Europe 04 Dec 2015

The EU’s new trademark reform

The EU’s member states have preliminary agreed on a number of changes concerning the European trademark system. The changes will reflect the actual use of trademarks on the market today. This is the first major change in the system that has taken place in the last 15 years. The reform will lead to improvements in regards to costs, availability and predictability. Most of the new rules are expected to enter into force during the first half in 2016.

Below is a summary selection of the planned changes:

Due to the reform, the EU’s trademark agency in Alicante, the Office for Harmonization in the Internal Market (OHIM), will change its name. The Agency will in the future be known as the European Union Intellectual Property Office (EUIPO). The Community Trade Marks (CTM) will also henceforth be known as the European Union Trade Marks (EUTM).

Trademark rights holders will be able to better protect their trademarks against infringement and piracy. A trademark owner will be able to prevent the transit through the European Union of goods bearing marks that are confusingly similar to said mark. When it comes to such transit issues the aim is to avoid that legitimate goods are confiscated, while allowing pirated goods can be seized. The reform should also allow right holders to take action against infringing parties offering, storing, importing or exporting packages bearing counterfeit marks.

There will no longer be required to provide a graphical representation of the mark when it comes to the application of non-traditional marks. A mark need only be represented in a sufficiently clear and precise manner to enable the competent authorities and the public to determine the extent of the trademark rights. This should facilitate the registration of marks such as hologram as well as taste- and scent marks.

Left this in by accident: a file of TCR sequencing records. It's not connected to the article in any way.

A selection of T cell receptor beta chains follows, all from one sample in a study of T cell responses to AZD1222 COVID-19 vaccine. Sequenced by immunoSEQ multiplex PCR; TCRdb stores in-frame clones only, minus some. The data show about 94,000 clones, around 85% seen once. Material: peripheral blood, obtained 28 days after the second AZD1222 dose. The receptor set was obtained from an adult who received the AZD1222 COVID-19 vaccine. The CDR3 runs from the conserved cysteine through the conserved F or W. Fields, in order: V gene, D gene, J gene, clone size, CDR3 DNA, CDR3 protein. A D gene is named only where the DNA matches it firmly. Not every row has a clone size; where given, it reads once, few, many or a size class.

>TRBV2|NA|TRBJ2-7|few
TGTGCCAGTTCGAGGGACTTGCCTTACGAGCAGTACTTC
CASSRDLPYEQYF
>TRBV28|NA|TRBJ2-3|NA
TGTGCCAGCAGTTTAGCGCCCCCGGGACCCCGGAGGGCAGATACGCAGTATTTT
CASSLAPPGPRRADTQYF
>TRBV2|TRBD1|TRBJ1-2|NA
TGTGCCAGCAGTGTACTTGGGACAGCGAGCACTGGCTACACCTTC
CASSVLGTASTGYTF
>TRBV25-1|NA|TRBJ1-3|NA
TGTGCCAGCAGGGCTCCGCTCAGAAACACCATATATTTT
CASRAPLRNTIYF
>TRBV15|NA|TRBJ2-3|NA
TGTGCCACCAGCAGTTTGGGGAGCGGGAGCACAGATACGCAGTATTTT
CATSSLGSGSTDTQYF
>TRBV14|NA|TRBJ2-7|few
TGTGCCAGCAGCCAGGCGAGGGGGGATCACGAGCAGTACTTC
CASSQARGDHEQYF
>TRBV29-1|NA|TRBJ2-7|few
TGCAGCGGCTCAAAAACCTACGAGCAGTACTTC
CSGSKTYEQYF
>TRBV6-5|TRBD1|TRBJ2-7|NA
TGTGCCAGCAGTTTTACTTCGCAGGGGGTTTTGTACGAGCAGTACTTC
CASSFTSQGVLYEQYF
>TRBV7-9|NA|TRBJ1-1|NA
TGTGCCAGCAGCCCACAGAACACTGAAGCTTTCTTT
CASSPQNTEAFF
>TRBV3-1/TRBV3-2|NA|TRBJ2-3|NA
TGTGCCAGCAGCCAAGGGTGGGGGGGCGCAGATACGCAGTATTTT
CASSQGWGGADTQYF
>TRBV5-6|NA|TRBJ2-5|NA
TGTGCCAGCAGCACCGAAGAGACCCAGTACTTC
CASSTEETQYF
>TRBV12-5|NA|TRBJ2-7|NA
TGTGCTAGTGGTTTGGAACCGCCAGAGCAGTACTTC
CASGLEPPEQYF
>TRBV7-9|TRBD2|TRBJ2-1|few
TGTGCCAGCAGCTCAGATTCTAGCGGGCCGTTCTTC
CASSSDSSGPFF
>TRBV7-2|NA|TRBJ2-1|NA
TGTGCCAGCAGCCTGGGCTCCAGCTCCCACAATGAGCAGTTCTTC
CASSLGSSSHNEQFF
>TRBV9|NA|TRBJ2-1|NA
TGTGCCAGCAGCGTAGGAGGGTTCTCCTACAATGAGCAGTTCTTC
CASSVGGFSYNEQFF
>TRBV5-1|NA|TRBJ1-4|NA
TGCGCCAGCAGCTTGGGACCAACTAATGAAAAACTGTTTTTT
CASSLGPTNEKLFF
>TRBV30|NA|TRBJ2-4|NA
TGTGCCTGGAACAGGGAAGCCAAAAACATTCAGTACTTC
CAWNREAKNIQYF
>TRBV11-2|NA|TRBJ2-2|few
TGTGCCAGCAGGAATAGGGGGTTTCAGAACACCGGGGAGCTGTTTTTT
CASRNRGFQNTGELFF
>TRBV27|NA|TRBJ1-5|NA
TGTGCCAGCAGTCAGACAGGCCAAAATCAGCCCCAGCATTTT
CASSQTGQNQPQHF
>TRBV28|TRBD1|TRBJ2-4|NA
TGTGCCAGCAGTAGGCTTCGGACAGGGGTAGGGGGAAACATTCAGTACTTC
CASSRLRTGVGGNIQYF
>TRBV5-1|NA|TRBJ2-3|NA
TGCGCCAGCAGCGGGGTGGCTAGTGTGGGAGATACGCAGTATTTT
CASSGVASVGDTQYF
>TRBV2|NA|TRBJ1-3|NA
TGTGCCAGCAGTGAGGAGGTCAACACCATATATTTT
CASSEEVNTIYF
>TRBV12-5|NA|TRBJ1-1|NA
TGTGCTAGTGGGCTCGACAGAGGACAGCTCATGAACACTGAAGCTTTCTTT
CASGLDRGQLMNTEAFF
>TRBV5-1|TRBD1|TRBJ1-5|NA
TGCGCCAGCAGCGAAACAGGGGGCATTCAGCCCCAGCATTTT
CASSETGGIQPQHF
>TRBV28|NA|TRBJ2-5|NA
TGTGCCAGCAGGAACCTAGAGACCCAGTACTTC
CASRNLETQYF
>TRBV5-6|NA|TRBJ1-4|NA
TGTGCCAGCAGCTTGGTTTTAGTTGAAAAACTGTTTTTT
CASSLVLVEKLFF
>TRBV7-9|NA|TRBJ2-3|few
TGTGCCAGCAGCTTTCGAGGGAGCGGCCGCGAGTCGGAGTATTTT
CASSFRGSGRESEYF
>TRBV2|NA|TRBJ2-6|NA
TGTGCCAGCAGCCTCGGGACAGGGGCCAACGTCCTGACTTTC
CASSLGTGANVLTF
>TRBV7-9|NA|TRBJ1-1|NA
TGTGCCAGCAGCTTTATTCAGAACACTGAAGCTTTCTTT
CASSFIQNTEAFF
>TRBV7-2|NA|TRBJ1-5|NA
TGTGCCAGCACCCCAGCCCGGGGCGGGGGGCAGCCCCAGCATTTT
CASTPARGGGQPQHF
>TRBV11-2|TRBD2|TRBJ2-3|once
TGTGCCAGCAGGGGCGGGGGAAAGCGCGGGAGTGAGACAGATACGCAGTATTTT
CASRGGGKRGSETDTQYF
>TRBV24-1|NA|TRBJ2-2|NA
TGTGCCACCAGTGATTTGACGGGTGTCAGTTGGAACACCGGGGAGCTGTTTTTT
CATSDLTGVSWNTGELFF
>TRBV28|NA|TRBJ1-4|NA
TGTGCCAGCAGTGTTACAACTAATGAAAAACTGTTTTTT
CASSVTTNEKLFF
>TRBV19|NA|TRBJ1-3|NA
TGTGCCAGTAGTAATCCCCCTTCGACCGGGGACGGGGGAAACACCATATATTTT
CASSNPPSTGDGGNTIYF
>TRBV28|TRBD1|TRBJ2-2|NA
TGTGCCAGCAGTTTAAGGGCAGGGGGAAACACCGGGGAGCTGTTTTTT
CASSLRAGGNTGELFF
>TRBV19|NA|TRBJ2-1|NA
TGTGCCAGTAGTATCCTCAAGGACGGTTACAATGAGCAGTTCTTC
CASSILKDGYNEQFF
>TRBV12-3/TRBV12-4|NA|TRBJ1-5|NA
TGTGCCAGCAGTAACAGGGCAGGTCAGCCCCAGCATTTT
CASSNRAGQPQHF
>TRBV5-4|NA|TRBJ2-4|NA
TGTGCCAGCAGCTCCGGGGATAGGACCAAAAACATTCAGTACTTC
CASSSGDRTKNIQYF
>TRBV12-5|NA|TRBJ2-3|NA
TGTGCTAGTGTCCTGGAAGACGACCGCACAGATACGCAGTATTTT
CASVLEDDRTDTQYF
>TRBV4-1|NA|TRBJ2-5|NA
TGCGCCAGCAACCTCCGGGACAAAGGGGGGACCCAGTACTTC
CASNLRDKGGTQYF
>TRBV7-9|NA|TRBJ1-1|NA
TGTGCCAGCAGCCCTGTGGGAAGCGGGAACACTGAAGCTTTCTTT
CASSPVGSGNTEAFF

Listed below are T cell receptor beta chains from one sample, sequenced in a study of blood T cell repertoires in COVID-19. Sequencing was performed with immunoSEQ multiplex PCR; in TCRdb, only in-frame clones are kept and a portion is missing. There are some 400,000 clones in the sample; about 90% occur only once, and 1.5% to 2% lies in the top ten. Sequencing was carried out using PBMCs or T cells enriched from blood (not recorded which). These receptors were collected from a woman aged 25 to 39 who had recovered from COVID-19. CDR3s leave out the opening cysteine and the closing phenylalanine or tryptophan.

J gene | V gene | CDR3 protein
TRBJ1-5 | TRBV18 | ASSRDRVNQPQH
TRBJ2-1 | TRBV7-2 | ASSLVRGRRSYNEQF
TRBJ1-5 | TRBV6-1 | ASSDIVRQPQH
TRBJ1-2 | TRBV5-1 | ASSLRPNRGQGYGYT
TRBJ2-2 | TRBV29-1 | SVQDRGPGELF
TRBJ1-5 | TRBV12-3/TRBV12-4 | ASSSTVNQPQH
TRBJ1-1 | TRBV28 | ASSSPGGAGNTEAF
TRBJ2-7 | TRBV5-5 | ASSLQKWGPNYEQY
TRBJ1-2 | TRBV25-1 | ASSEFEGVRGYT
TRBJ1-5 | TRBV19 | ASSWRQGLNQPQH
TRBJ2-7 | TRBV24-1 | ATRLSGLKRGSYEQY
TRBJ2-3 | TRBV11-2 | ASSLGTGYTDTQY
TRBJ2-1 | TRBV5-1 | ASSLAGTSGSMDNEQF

Furthermore, the proposed rules state that the use of a company name or trade name which involves a risk of confusion with a registered trademark shall be deemed to constitute infringement. The use of a personal name or as a trademark will, however, still be allowed. At the same time, it will be mandatory to refuse registrations of trademarks that are confusingly similar to marks with a “well-known reputation”.

In regards to proceedings concerning revocation and declarations of invalidity against the trademark rights the reform means that EU Member States should be able to provide effective, prompt and inexpensive administrative procedures in these respects.

Descriptive marks shall not be refused registration if the mark, before the application was made, has acquired distinctiveness through use. Marks that are already registered shall also be protected against invalidity if the mark has acquired distinctiveness through use before the application for invalidity was filed.

The new rules require that the goods and services for which an EU trademark was registered are identified clearly and precisely. This means that one must specify the goods and services in the right trademark class via the so-called Nice-system. Trademarks registered prior to the 22nd of June 2012 shall be given the opportunity to submit declarations where the holder clarifies which goods and services the trade mark protection is to cover. This opportunity is available for a transitional period of six months. If no declaration is submitted, the protection is assumed to include only those goods and services as shown by the literal wording of the so-called “class heading”. Applications made after the 22nd of June 2012 have previously been made subject to a rule which entails that the applicant must specify the goods or services covered by the trademark.

The agreement between EU member states is preliminary but a formal signing is expected in the near future. The amendments in the Directives governing the implementation of national laws will come into force in March 2016. From that point in time, Sweden and other Member states have three years to implement the necessary changes into their national legislation.

If you have any queries regarding trademark protection, you are welcome to contact our consultants at +46 8 729 91 00.

Other news

  • Sweden 24 Aug 2022

    Welcome Cao – our new European Patent Att...

    Read more

  • Sweden 07 Jul 2022

    Welcome Christina Corbell!

    Read more

  • Sweden 05 Jul 2022

    Welcome Karin Engström!

    Read more


Contact us

Countries & Contacts